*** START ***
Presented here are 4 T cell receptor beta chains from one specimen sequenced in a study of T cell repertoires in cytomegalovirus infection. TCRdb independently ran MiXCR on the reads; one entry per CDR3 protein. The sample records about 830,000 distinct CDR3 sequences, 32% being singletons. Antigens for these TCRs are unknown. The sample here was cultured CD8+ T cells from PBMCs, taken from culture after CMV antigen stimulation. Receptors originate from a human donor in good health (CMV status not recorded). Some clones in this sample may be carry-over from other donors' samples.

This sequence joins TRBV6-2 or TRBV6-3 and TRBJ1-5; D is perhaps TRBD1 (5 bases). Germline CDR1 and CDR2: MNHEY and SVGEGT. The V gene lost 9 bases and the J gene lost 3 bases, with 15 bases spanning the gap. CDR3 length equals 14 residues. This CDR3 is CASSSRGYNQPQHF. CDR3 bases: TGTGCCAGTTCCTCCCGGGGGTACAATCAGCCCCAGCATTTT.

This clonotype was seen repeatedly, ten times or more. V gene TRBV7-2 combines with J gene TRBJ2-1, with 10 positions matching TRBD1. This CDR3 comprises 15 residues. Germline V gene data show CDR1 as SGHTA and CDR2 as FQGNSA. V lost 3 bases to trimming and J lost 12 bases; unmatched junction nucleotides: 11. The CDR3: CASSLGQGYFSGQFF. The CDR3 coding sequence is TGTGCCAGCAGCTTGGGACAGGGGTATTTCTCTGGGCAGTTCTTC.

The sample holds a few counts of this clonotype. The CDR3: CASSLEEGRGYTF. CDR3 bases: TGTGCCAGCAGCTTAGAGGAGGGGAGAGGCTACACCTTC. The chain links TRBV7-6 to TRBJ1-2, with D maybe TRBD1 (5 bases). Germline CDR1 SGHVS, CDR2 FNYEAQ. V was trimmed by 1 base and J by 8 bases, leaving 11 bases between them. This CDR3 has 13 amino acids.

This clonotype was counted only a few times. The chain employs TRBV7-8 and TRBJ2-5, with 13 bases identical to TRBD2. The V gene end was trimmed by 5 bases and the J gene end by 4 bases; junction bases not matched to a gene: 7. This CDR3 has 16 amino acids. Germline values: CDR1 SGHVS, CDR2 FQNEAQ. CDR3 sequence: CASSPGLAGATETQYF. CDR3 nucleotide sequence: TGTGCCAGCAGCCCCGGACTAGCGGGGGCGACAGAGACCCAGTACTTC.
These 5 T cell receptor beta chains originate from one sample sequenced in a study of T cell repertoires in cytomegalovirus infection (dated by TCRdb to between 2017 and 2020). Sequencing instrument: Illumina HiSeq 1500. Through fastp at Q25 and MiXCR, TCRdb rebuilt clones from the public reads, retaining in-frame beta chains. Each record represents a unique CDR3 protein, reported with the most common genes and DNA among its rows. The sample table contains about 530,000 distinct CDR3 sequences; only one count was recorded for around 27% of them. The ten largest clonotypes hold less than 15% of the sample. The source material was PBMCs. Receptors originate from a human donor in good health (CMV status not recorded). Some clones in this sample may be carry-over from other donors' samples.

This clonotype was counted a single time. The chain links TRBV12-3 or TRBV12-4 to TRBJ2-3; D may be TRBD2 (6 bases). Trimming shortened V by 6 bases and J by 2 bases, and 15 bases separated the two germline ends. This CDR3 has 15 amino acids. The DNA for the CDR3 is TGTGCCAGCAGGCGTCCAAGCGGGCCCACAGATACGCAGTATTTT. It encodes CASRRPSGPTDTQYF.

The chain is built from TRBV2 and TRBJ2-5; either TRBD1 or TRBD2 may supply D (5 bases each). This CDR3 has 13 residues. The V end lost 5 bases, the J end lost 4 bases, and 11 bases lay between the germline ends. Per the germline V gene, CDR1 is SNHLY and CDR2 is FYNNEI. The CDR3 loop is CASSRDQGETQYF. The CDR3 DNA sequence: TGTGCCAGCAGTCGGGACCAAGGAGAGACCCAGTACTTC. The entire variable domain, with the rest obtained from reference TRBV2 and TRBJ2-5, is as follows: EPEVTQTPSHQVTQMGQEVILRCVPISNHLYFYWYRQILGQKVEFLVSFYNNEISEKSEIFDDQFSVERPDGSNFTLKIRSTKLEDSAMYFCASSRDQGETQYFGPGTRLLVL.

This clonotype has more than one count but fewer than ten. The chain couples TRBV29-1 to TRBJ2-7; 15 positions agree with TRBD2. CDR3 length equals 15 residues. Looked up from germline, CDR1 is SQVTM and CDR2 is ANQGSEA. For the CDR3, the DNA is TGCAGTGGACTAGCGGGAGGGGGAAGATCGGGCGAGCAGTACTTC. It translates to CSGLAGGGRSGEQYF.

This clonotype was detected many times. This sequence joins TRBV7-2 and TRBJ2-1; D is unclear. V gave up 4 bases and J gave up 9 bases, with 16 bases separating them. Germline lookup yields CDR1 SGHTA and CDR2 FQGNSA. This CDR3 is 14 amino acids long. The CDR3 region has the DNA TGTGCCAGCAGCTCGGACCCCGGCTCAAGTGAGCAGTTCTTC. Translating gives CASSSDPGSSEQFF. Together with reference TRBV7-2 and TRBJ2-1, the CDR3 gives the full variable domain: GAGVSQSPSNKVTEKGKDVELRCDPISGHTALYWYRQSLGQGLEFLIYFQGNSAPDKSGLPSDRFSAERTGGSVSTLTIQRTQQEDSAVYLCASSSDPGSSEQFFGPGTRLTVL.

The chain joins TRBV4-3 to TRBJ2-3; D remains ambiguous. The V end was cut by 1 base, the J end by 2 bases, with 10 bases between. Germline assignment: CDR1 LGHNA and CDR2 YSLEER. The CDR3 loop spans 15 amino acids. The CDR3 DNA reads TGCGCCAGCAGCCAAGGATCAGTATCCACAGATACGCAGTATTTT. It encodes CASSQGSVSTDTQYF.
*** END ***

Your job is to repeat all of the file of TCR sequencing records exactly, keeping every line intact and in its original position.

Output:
Presented here are 4 T cell receptor beta chains from one specimen sequenced in a study of T cell repertoires in cytomegalovirus infection. TCRdb independently ran MiXCR on the reads; one entry per CDR3 protein. The sample records about 830,000 distinct CDR3 sequences, 32% being singletons. Antigens for these TCRs are unknown. The sample here was cultured CD8+ T cells from PBMCs, taken from culture after CMV antigen stimulation. Receptors originate from a human donor in good health (CMV status not recorded). Some clones in this sample may be carry-over from other donors' samples.

This sequence joins TRBV6-2 or TRBV6-3 and TRBJ1-5; D is perhaps TRBD1 (5 bases). Germline CDR1 and CDR2: MNHEY and SVGEGT. The V gene lost 9 bases and the J gene lost 3 bases, with 15 bases spanning the gap. CDR3 length equals 14 residues. This CDR3 is CASSSRGYNQPQHF. CDR3 bases: TGTGCCAGTTCCTCCCGGGGGTACAATCAGCCCCAGCATTTT.

This clonotype was seen repeatedly, ten times or more. V gene TRBV7-2 combines with J gene TRBJ2-1, with 10 positions matching TRBD1. This CDR3 comprises 15 residues. Germline V gene data show CDR1 as SGHTA and CDR2 as FQGNSA. V lost 3 bases to trimming and J lost 12 bases; unmatched junction nucleotides: 11. The CDR3: CASSLGQGYFSGQFF. The CDR3 coding sequence is TGTGCCAGCAGCTTGGGACAGGGGTATTTCTCTGGGCAGTTCTTC.

The sample holds a few counts of this clonotype. The CDR3: CASSLEEGRGYTF. CDR3 bases: TGTGCCAGCAGCTTAGAGGAGGGGAGAGGCTACACCTTC. The chain links TRBV7-6 to TRBJ1-2, with D maybe TRBD1 (5 bases). Germline CDR1 SGHVS, CDR2 FNYEAQ. V was trimmed by 1 base and J by 8 bases, leaving 11 bases between them. This CDR3 has 13 amino acids.

This clonotype was counted only a few times. The chain employs TRBV7-8 and TRBJ2-5, with 13 bases identical to TRBD2. The V gene end was trimmed by 5 bases and the J gene end by 4 bases; junction bases not matched to a gene: 7. This CDR3 has 16 amino acids. Germline values: CDR1 SGHVS, CDR2 FQNEAQ. CDR3 sequence: CASSPGLAGATETQYF. CDR3 nucleotide sequence: TGTGCCAGCAGCCCCGGACTAGCGGGGGCGACAGAGACCCAGTACTTC.
These 5 T cell receptor beta chains originate from one sample sequenced in a study of T cell repertoires in cytomegalovirus infection (dated by TCRdb to between 2017 and 2020). Sequencing instrument: Illumina HiSeq 1500. Through fastp at Q25 and MiXCR, TCRdb rebuilt clones from the public reads, retaining in-frame beta chains. Each record represents a unique CDR3 protein, reported with the most common genes and DNA among its rows. The sample table contains about 530,000 distinct CDR3 sequences; only one count was recorded for around 27% of them. The ten largest clonotypes hold less than 15% of the sample. The source material was PBMCs. Receptors originate from a human donor in good health (CMV status not recorded). Some clones in this sample may be carry-over from other donors' samples.

This clonotype was counted a single time. The chain links TRBV12-3 or TRBV12-4 to TRBJ2-3; D may be TRBD2 (6 bases). Trimming shortened V by 6 bases and J by 2 bases, and 15 bases separated the two germline ends. This CDR3 has 15 amino acids. The DNA for the CDR3 is TGTGCCAGCAGGCGTCCAAGCGGGCCCACAGATACGCAGTATTTT. It encodes CASRRPSGPTDTQYF.

The chain is built from TRBV2 and TRBJ2-5; either TRBD1 or TRBD2 may supply D (5 bases each). This CDR3 has 13 residues. The V end lost 5 bases, the J end lost 4 bases, and 11 bases lay between the germline ends. Per the germline V gene, CDR1 is SNHLY and CDR2 is FYNNEI. The CDR3 loop is CASSRDQGETQYF. The CDR3 DNA sequence: TGTGCCAGCAGTCGGGACCAAGGAGAGACCCAGTACTTC. The entire variable domain, with the rest obtained from reference TRBV2 and TRBJ2-5, is as follows: EPEVTQTPSHQVTQMGQEVILRCVPISNHLYFYWYRQILGQKVEFLVSFYNNEISEKSEIFDDQFSVERPDGSNFTLKIRSTKLEDSAMYFCASSRDQGETQYFGPGTRLLVL.

This clonotype has more than one count but fewer than ten. The chain couples TRBV29-1 to TRBJ2-7; 15 positions agree with TRBD2. CDR3 length equals 15 residues. Looked up from germline, CDR1 is SQVTM and CDR2 is ANQGSEA. For the CDR3, the DNA is TGCAGTGGACTAGCGGGAGGGGGAAGATCGGGCGAGCAGTACTTC. It translates to CSGLAGGGRSGEQYF.

This clonotype was detected many times. This sequence joins TRBV7-2 and TRBJ2-1; D is unclear. V gave up 4 bases and J gave up 9 bases, with 16 bases separating them. Germline lookup yields CDR1 SGHTA and CDR2 FQGNSA. This CDR3 is 14 amino acids long. The CDR3 region has the DNA TGTGCCAGCAGCTCGGACCCCGGCTCAAGTGAGCAGTTCTTC. Translating gives CASSSDPGSSEQFF. Together with reference TRBV7-2 and TRBJ2-1, the CDR3 gives the full variable domain: GAGVSQSPSNKVTEKGKDVELRCDPISGHTALYWYRQSLGQGLEFLIYFQGNSAPDKSGLPSDRFSAERTGGSVSTLTIQRTQQEDSAVYLCASSSDPGSSEQFFGPGTRLTVL.

The chain joins TRBV4-3 to TRBJ2-3; D remains ambiguous. The V end was cut by 1 base, the J end by 2 bases, with 10 bases between. Germline assignment: CDR1 LGHNA and CDR2 YSLEER. The CDR3 loop spans 15 amino acids. The CDR3 DNA reads TGCGCCAGCAGCCAAGGATCAGTATCCACAGATACGCAGTATTTT. It encodes CASSQGSVSTDTQYF.